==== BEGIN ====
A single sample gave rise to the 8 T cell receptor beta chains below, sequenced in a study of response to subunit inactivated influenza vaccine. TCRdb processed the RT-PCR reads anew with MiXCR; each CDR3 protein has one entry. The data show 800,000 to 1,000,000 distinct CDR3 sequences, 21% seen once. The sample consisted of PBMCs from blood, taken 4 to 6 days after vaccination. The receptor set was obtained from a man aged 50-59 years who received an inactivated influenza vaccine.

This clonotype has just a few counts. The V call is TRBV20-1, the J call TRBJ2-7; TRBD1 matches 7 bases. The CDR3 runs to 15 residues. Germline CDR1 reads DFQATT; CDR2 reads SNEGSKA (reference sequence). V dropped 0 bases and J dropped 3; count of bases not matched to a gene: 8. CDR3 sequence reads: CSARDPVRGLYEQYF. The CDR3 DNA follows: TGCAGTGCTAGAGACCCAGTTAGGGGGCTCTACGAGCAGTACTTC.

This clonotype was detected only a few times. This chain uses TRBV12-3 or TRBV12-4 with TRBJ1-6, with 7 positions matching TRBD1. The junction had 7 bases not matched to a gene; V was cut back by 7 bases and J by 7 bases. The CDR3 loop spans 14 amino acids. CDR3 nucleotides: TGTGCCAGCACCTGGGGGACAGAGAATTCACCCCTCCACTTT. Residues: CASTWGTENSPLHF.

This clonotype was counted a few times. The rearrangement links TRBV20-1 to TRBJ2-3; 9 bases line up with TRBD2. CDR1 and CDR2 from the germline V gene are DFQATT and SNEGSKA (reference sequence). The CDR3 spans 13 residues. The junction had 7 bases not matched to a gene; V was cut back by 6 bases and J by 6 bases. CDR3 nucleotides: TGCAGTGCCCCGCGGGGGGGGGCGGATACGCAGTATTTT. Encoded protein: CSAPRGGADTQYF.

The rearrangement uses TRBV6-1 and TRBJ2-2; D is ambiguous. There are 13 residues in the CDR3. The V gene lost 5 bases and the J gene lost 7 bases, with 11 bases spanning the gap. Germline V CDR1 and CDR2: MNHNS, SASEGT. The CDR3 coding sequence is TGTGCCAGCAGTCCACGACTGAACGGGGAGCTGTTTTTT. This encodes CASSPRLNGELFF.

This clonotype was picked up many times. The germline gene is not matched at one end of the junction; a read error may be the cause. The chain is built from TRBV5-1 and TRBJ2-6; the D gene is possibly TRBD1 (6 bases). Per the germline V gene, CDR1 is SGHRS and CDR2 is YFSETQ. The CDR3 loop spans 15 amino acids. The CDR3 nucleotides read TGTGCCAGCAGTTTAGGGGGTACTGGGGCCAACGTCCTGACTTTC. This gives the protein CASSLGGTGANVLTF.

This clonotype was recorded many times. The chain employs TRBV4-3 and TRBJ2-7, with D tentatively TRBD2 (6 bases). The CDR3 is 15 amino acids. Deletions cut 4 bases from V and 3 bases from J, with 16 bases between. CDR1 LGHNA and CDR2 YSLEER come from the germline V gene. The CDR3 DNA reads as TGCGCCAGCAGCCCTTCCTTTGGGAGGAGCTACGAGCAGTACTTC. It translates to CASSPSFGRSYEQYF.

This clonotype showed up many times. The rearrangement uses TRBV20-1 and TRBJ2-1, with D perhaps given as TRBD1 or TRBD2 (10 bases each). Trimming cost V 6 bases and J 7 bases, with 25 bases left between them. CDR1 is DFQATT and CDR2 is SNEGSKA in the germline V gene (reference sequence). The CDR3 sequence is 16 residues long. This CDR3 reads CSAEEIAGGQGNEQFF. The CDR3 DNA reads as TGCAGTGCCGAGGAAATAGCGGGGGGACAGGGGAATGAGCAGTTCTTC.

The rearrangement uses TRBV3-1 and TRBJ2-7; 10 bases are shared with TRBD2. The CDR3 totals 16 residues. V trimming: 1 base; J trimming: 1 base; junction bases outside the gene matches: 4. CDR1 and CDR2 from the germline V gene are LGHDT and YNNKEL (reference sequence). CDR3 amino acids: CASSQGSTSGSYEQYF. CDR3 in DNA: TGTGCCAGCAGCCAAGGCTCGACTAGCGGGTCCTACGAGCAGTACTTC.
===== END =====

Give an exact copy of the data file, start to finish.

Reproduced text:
A single sample gave rise to the 8 T cell receptor beta chains below, sequenced in a study of response to subunit inactivated influenza vaccine. TCRdb processed the RT-PCR reads anew with MiXCR; each CDR3 protein has one entry. The data show 800,000 to 1,000,000 distinct CDR3 sequences, 21% seen once. The sample consisted of PBMCs from blood, taken 4 to 6 days after vaccination. The receptor set was obtained from a man aged 50-59 years who received an inactivated influenza vaccine.

This clonotype has just a few counts. The V call is TRBV20-1, the J call TRBJ2-7; TRBD1 matches 7 bases. The CDR3 runs to 15 residues. Germline CDR1 reads DFQATT; CDR2 reads SNEGSKA (reference sequence). V dropped 0 bases and J dropped 3; count of bases not matched to a gene: 8. CDR3 sequence reads: CSARDPVRGLYEQYF. The CDR3 DNA follows: TGCAGTGCTAGAGACCCAGTTAGGGGGCTCTACGAGCAGTACTTC.

This clonotype was detected only a few times. This chain uses TRBV12-3 or TRBV12-4 with TRBJ1-6, with 7 positions matching TRBD1. The junction had 7 bases not matched to a gene; V was cut back by 7 bases and J by 7 bases. The CDR3 loop spans 14 amino acids. CDR3 nucleotides: TGTGCCAGCACCTGGGGGACAGAGAATTCACCCCTCCACTTT. Residues: CASTWGTENSPLHF.

This clonotype was counted a few times. The rearrangement links TRBV20-1 to TRBJ2-3; 9 bases line up with TRBD2. CDR1 and CDR2 from the germline V gene are DFQATT and SNEGSKA (reference sequence). The CDR3 spans 13 residues. The junction had 7 bases not matched to a gene; V was cut back by 6 bases and J by 6 bases. CDR3 nucleotides: TGCAGTGCCCCGCGGGGGGGGGCGGATACGCAGTATTTT. Encoded protein: CSAPRGGADTQYF.

The rearrangement uses TRBV6-1 and TRBJ2-2; D is ambiguous. There are 13 residues in the CDR3. The V gene lost 5 bases and the J gene lost 7 bases, with 11 bases spanning the gap. Germline V CDR1 and CDR2: MNHNS, SASEGT. The CDR3 coding sequence is TGTGCCAGCAGTCCACGACTGAACGGGGAGCTGTTTTTT. This encodes CASSPRLNGELFF.

This clonotype was picked up many times. The germline gene is not matched at one end of the junction; a read error may be the cause. The chain is built from TRBV5-1 and TRBJ2-6; the D gene is possibly TRBD1 (6 bases). Per the germline V gene, CDR1 is SGHRS and CDR2 is YFSETQ. The CDR3 loop spans 15 amino acids. The CDR3 nucleotides read TGTGCCAGCAGTTTAGGGGGTACTGGGGCCAACGTCCTGACTTTC. This gives the protein CASSLGGTGANVLTF.

This clonotype was recorded many times. The chain employs TRBV4-3 and TRBJ2-7, with D tentatively TRBD2 (6 bases). The CDR3 is 15 amino acids. Deletions cut 4 bases from V and 3 bases from J, with 16 bases between. CDR1 LGHNA and CDR2 YSLEER come from the germline V gene. The CDR3 DNA reads as TGCGCCAGCAGCCCTTCCTTTGGGAGGAGCTACGAGCAGTACTTC. It translates to CASSPSFGRSYEQYF.

This clonotype showed up many times. The rearrangement uses TRBV20-1 and TRBJ2-1, with D perhaps given as TRBD1 or TRBD2 (10 bases each). Trimming cost V 6 bases and J 7 bases, with 25 bases left between them. CDR1 is DFQATT and CDR2 is SNEGSKA in the germline V gene (reference sequence). The CDR3 sequence is 16 residues long. This CDR3 reads CSAEEIAGGQGNEQFF. The CDR3 DNA reads as TGCAGTGCCGAGGAAATAGCGGGGGGACAGGGGAATGAGCAGTTCTTC.

The rearrangement uses TRBV3-1 and TRBJ2-7; 10 bases are shared with TRBD2. The CDR3 totals 16 residues. V trimming: 1 base; J trimming: 1 base; junction bases outside the gene matches: 4. CDR1 and CDR2 from the germline V gene are LGHDT and YNNKEL (reference sequence). CDR3 amino acids: CASSQGSTSGSYEQYF. CDR3 in DNA: TGTGCCAGCAGCCAAGGCTCGACTAGCGGGTCCTACGAGCAGTACTTC.